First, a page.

The History of Higganum
Early families of Higganum Village included Brainerds, Baileys, Spencers, Skinners and Smiths who were attracted to the area by water-power. It is in Higganum where three significant brooks, Candlewood Hill Brook, Ponsett Brook and Bible Rock Brook merge and form the Higganum River.
By 1678 there was already a gristmill along the river and by the early 19th century there were close to 27 mills and manufacturers along these water sources, including tanneries, sawmills, oakum factories and feldspar mills. The D & H Scovil Hoe Company began operation in 1844, manufacturing hammers, gun barrels and planters hoes and exported their goods world wide. They became a significant employer in Higganum as did Clark Cutaway Harrow, manufacturers of farming implements.
In the mid-19th century, immigrants from eastern and northern Europe came to Higganum to work in the factories and Higganum became the commercial center of town. During the prosperous days of Higganum, residents tried to incorporate as a separate town but were denied by the State Legislature. Most of the industries had closed by the mid-20th century and Haddam and Higganum have become residential bedroom communities with the population traveling to Middletown, Hartford or New Haven to work.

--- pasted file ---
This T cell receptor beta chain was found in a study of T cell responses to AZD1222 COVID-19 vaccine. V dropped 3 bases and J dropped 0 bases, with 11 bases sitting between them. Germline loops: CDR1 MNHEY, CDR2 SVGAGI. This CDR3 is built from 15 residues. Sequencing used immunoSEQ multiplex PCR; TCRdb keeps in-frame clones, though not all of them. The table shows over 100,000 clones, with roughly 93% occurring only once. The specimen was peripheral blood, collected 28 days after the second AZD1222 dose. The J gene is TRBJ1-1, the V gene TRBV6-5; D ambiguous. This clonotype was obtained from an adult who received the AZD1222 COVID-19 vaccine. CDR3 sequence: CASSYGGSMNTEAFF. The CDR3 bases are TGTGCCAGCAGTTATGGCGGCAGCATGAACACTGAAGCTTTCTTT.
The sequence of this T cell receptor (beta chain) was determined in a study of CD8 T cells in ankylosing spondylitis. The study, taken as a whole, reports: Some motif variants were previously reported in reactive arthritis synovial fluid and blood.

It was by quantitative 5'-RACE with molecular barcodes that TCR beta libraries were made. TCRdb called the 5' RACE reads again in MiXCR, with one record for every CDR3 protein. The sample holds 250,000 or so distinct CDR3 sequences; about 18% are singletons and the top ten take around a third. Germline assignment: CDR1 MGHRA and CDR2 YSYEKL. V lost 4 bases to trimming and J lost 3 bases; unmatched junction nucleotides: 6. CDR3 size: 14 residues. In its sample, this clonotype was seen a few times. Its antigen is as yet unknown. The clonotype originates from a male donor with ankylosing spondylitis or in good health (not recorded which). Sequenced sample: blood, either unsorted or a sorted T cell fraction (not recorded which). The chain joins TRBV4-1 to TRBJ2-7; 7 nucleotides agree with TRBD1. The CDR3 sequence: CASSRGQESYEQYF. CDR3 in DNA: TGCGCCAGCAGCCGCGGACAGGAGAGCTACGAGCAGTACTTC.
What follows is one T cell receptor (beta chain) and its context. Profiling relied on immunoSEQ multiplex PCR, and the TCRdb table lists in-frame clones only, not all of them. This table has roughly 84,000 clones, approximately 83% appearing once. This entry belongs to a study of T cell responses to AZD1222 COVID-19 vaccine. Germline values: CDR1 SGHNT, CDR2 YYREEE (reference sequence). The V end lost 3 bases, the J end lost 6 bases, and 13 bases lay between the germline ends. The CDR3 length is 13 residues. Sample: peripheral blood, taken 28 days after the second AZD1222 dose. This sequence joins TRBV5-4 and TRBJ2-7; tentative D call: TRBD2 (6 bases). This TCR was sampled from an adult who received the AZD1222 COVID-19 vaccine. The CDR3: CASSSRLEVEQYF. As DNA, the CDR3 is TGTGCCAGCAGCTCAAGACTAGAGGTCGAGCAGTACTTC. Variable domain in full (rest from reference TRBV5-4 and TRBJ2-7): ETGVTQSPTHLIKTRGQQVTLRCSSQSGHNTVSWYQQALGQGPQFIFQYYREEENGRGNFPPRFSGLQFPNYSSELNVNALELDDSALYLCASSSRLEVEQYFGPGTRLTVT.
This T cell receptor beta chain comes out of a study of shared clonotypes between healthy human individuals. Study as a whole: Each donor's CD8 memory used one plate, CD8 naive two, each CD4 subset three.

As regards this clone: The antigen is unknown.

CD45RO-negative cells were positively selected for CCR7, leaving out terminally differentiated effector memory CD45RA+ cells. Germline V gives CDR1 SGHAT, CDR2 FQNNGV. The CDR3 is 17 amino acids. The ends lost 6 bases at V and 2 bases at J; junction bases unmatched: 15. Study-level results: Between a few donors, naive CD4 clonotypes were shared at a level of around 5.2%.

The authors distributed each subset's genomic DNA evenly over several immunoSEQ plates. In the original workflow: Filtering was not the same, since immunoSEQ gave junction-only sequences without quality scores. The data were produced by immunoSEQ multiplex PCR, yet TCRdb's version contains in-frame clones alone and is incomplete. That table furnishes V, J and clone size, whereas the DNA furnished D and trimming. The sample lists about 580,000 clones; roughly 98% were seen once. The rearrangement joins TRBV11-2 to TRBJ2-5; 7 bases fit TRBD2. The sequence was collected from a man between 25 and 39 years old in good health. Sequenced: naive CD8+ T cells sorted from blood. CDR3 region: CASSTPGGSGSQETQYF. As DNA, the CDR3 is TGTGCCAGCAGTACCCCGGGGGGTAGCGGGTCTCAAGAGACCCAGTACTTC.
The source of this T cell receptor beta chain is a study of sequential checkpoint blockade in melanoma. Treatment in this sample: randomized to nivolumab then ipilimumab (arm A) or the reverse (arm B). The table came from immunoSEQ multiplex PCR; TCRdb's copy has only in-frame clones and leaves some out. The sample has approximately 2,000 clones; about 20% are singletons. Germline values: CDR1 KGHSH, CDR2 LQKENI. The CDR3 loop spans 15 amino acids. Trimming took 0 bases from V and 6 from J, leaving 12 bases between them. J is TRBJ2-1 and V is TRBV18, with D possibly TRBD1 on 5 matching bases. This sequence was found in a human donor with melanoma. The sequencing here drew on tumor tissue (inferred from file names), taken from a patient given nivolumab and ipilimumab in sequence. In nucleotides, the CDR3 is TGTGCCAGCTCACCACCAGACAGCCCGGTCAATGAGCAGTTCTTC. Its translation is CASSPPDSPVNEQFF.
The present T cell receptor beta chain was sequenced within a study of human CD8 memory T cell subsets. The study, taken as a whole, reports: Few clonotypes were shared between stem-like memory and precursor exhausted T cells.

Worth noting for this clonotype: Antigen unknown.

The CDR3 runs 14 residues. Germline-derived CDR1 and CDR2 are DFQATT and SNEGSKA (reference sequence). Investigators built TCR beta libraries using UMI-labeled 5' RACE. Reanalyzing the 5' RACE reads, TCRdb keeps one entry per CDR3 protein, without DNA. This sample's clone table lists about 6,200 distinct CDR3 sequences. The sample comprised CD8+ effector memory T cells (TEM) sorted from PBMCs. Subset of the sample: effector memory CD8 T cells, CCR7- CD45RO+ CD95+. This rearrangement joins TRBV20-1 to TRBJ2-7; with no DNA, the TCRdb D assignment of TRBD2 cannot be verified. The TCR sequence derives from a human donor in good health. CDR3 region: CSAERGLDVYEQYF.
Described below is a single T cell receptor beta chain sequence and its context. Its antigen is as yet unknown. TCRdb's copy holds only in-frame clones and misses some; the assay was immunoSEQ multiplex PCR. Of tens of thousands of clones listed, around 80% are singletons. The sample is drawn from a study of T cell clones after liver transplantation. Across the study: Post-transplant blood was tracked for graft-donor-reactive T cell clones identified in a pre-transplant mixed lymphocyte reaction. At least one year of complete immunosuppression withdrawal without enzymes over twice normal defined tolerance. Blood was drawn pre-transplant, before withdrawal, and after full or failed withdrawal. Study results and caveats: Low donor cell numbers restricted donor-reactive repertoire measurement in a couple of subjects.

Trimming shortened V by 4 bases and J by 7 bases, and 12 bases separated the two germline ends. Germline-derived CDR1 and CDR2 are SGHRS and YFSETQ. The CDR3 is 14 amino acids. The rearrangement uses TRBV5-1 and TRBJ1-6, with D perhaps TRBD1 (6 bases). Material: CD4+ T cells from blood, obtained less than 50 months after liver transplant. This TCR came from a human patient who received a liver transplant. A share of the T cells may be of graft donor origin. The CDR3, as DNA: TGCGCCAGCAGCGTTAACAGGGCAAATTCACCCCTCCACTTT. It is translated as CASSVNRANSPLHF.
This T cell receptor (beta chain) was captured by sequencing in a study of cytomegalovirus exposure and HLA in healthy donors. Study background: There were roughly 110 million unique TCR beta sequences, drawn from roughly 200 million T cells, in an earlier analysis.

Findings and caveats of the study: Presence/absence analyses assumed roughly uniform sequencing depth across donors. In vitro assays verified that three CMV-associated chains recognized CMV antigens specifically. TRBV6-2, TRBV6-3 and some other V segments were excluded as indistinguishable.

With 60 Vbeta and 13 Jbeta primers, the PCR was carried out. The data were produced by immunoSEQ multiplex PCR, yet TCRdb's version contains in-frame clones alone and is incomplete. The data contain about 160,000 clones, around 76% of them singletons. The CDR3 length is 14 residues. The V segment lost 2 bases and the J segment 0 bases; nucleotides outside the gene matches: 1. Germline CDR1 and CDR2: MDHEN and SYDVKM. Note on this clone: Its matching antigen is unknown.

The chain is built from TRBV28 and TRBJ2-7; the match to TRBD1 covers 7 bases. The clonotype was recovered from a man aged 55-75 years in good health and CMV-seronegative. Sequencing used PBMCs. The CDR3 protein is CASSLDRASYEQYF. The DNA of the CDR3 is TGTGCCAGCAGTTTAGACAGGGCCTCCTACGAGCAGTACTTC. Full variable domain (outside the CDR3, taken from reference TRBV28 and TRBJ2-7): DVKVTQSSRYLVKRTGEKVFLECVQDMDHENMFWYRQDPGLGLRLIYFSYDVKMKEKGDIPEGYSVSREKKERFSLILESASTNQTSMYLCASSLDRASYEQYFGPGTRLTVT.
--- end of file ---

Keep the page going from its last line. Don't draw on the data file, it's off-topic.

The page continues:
Higganum Landing along the river became a successful river port and shipbuilding center. The Kelly and Child shipbuilding operations at the Landing were the largest in Haddam and there were warehouses, which carried out business with merchants in major cities including Boston, New York and Philadelphia. Timber, granite and fish were in abundance in early Higganum and were important early exports. The Landing shipyards built boats, including schooners, sloops and brigs participated in coastal trade as well as West Indian trade. Shipbuilding declined by the mid-19th century and the Landing area is now residential, with little evidence of its heyday as a major river port.